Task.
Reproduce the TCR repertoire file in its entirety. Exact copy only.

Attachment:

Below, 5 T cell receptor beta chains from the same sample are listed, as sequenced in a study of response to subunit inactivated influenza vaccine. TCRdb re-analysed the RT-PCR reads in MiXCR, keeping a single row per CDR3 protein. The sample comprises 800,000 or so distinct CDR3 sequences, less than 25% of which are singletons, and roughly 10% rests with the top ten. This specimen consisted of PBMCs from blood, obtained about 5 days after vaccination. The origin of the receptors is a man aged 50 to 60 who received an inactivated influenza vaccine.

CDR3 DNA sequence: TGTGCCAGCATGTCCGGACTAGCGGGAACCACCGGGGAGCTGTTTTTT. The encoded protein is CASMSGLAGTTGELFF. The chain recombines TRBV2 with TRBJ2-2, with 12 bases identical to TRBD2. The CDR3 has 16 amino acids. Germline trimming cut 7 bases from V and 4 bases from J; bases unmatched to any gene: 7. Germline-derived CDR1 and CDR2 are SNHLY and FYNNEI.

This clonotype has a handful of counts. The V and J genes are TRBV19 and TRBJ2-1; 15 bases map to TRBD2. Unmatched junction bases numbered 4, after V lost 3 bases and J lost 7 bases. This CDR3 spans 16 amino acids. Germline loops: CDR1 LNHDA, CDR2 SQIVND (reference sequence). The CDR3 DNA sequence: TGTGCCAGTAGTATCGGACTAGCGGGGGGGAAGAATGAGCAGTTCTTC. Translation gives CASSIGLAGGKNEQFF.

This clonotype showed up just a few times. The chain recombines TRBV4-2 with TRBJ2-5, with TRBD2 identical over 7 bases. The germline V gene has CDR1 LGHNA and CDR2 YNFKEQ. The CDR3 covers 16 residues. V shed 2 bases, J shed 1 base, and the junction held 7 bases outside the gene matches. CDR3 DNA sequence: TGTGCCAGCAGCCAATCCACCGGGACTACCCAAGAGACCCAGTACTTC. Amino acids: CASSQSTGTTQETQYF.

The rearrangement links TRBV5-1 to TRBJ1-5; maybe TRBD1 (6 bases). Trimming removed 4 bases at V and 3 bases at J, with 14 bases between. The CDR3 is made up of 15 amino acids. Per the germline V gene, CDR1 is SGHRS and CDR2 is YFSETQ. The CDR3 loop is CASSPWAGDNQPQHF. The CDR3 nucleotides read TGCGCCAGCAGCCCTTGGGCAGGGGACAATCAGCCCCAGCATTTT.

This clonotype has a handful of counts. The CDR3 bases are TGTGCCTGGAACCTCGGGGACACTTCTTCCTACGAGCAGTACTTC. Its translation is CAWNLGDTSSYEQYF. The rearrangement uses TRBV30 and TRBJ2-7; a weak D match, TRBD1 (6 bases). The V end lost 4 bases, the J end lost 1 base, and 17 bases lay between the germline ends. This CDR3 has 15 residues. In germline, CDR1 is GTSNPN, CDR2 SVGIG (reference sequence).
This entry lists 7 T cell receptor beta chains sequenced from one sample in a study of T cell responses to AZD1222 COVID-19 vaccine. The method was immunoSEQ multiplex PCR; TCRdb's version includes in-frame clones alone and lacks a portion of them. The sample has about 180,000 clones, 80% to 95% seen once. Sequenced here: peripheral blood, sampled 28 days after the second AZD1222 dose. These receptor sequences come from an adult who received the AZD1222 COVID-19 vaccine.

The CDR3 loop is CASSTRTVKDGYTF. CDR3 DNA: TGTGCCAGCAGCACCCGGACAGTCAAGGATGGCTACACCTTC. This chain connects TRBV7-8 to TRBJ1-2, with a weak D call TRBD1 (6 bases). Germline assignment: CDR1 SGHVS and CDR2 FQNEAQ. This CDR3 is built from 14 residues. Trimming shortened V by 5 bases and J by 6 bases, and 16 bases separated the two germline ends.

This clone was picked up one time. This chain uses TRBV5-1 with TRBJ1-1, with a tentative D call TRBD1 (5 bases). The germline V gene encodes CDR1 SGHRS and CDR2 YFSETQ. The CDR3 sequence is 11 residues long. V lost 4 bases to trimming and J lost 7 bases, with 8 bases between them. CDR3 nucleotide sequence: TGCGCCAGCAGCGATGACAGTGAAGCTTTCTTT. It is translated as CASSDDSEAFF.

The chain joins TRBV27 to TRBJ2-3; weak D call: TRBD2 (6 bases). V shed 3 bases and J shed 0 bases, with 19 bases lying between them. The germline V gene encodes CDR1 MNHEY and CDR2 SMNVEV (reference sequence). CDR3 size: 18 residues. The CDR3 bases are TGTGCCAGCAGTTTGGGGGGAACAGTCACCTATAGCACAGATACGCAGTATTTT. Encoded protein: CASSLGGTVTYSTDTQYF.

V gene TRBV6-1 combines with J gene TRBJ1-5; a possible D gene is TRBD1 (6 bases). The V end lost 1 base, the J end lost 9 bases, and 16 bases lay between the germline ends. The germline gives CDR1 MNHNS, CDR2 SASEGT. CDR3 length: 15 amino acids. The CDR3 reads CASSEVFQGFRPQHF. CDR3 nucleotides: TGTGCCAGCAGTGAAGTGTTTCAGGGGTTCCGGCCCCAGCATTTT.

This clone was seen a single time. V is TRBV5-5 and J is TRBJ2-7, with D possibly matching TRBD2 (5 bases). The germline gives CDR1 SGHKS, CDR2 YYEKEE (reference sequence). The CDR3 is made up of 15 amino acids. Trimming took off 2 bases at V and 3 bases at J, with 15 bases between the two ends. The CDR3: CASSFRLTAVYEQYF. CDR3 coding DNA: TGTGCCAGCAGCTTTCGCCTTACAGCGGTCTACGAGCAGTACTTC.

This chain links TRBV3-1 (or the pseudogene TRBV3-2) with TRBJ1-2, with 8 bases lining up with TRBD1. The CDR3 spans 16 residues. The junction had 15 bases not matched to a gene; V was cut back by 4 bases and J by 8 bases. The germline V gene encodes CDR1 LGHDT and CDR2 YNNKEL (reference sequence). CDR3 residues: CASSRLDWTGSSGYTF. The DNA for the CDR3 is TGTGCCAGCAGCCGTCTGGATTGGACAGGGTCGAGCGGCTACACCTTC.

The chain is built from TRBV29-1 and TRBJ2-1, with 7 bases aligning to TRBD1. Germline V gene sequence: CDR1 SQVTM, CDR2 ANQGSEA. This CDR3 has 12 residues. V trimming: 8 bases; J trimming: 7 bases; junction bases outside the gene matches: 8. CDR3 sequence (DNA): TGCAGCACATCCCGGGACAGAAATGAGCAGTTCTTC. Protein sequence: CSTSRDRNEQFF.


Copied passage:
Below, 5 T cell receptor beta chains from the same sample are listed, as sequenced in a study of response to subunit inactivated influenza vaccine. TCRdb re-analysed the RT-PCR reads in MiXCR, keeping a single row per CDR3 protein. The sample comprises 800,000 or so distinct CDR3 sequences, less than 25% of which are singletons, and roughly 10% rests with the top ten. This specimen consisted of PBMCs from blood, obtained about 5 days after vaccination. The origin of the receptors is a man aged 50 to 60 who received an inactivated influenza vaccine.

CDR3 DNA sequence: TGTGCCAGCATGTCCGGACTAGCGGGAACCACCGGGGAGCTGTTTTTT. The encoded protein is CASMSGLAGTTGELFF. The chain recombines TRBV2 with TRBJ2-2, with 12 bases identical to TRBD2. The CDR3 has 16 amino acids. Germline trimming cut 7 bases from V and 4 bases from J; bases unmatched to any gene: 7. Germline-derived CDR1 and CDR2 are SNHLY and FYNNEI.

This clonotype has a handful of counts. The V and J genes are TRBV19 and TRBJ2-1; 15 bases map to TRBD2. Unmatched junction bases numbered 4, after V lost 3 bases and J lost 7 bases. This CDR3 spans 16 amino acids. Germline loops: CDR1 LNHDA, CDR2 SQIVND (reference sequence). The CDR3 DNA sequence: TGTGCCAGTAGTATCGGACTAGCGGGGGGGAAGAATGAGCAGTTCTTC. Translation gives CASSIGLAGGKNEQFF.

This clonotype showed up just a few times. The chain recombines TRBV4-2 with TRBJ2-5, with TRBD2 identical over 7 bases. The germline V gene has CDR1 LGHNA and CDR2 YNFKEQ. The CDR3 covers 16 residues. V shed 2 bases, J shed 1 base, and the junction held 7 bases outside the gene matches. CDR3 DNA sequence: TGTGCCAGCAGCCAATCCACCGGGACTACCCAAGAGACCCAGTACTTC. Amino acids: CASSQSTGTTQETQYF.

The rearrangement links TRBV5-1 to TRBJ1-5; maybe TRBD1 (6 bases). Trimming removed 4 bases at V and 3 bases at J, with 14 bases between. The CDR3 is made up of 15 amino acids. Per the germline V gene, CDR1 is SGHRS and CDR2 is YFSETQ. The CDR3 loop is CASSPWAGDNQPQHF. The CDR3 nucleotides read TGCGCCAGCAGCCCTTGGGCAGGGGACAATCAGCCCCAGCATTTT.

This clonotype has a handful of counts. The CDR3 bases are TGTGCCTGGAACCTCGGGGACACTTCTTCCTACGAGCAGTACTTC. Its translation is CAWNLGDTSSYEQYF. The rearrangement uses TRBV30 and TRBJ2-7; a weak D match, TRBD1 (6 bases). The V end lost 4 bases, the J end lost 1 base, and 17 bases lay between the germline ends. This CDR3 has 15 residues. In germline, CDR1 is GTSNPN, CDR2 SVGIG (reference sequence).
This entry lists 7 T cell receptor beta chains sequenced from one sample in a study of T cell responses to AZD1222 COVID-19 vaccine. The method was immunoSEQ multiplex PCR; TCRdb's version includes in-frame clones alone and lacks a portion of them. The sample has about 180,000 clones, 80% to 95% seen once. Sequenced here: peripheral blood, sampled 28 days after the second AZD1222 dose. These receptor sequences come from an adult who received the AZD1222 COVID-19 vaccine.

The CDR3 loop is CASSTRTVKDGYTF. CDR3 DNA: TGTGCCAGCAGCACCCGGACAGTCAAGGATGGCTACACCTTC. This chain connects TRBV7-8 to TRBJ1-2, with a weak D call TRBD1 (6 bases). Germline assignment: CDR1 SGHVS and CDR2 FQNEAQ. This CDR3 is built from 14 residues. Trimming shortened V by 5 bases and J by 6 bases, and 16 bases separated the two germline ends.

This clone was picked up one time. This chain uses TRBV5-1 with TRBJ1-1, with a tentative D call TRBD1 (5 bases). The germline V gene encodes CDR1 SGHRS and CDR2 YFSETQ. The CDR3 sequence is 11 residues long. V lost 4 bases to trimming and J lost 7 bases, with 8 bases between them. CDR3 nucleotide sequence: TGCGCCAGCAGCGATGACAGTGAAGCTTTCTTT. It is translated as CASSDDSEAFF.

The chain joins TRBV27 to TRBJ2-3; weak D call: TRBD2 (6 bases). V shed 3 bases and J shed 0 bases, with 19 bases lying between them. The germline V gene encodes CDR1 MNHEY and CDR2 SMNVEV (reference sequence). CDR3 size: 18 residues. The CDR3 bases are TGTGCCAGCAGTTTGGGGGGAACAGTCACCTATAGCACAGATACGCAGTATTTT. Encoded protein: CASSLGGTVTYSTDTQYF.

V gene TRBV6-1 combines with J gene TRBJ1-5; a possible D gene is TRBD1 (6 bases). The V end lost 1 base, the J end lost 9 bases, and 16 bases lay between the germline ends. The germline gives CDR1 MNHNS, CDR2 SASEGT. CDR3 length: 15 amino acids. The CDR3 reads CASSEVFQGFRPQHF. CDR3 nucleotides: TGTGCCAGCAGTGAAGTGTTTCAGGGGTTCCGGCCCCAGCATTTT.

This clone was seen a single time. V is TRBV5-5 and J is TRBJ2-7, with D possibly matching TRBD2 (5 bases). The germline gives CDR1 SGHKS, CDR2 YYEKEE (reference sequence). The CDR3 is made up of 15 amino acids. Trimming took off 2 bases at V and 3 bases at J, with 15 bases between the two ends. The CDR3: CASSFRLTAVYEQYF. CDR3 coding DNA: TGTGCCAGCAGCTTTCGCCTTACAGCGGTCTACGAGCAGTACTTC.

This chain links TRBV3-1 (or the pseudogene TRBV3-2) with TRBJ1-2, with 8 bases lining up with TRBD1. The CDR3 spans 16 residues. The junction had 15 bases not matched to a gene; V was cut back by 4 bases and J by 8 bases. The germline V gene encodes CDR1 LGHDT and CDR2 YNNKEL (reference sequence). CDR3 residues: CASSRLDWTGSSGYTF. The DNA for the CDR3 is TGTGCCAGCAGCCGTCTGGATTGGACAGGGTCGAGCGGCTACACCTTC.

The chain is built from TRBV29-1 and TRBJ2-1, with 7 bases aligning to TRBD1. Germline V gene sequence: CDR1 SQVTM, CDR2 ANQGSEA. This CDR3 has 12 residues. V trimming: 8 bases; J trimming: 7 bases; junction bases outside the gene matches: 8. CDR3 sequence (DNA): TGCAGCACATCCCGGGACAGAAATGAGCAGTTCTTC. Protein sequence: CSTSRDRNEQFF.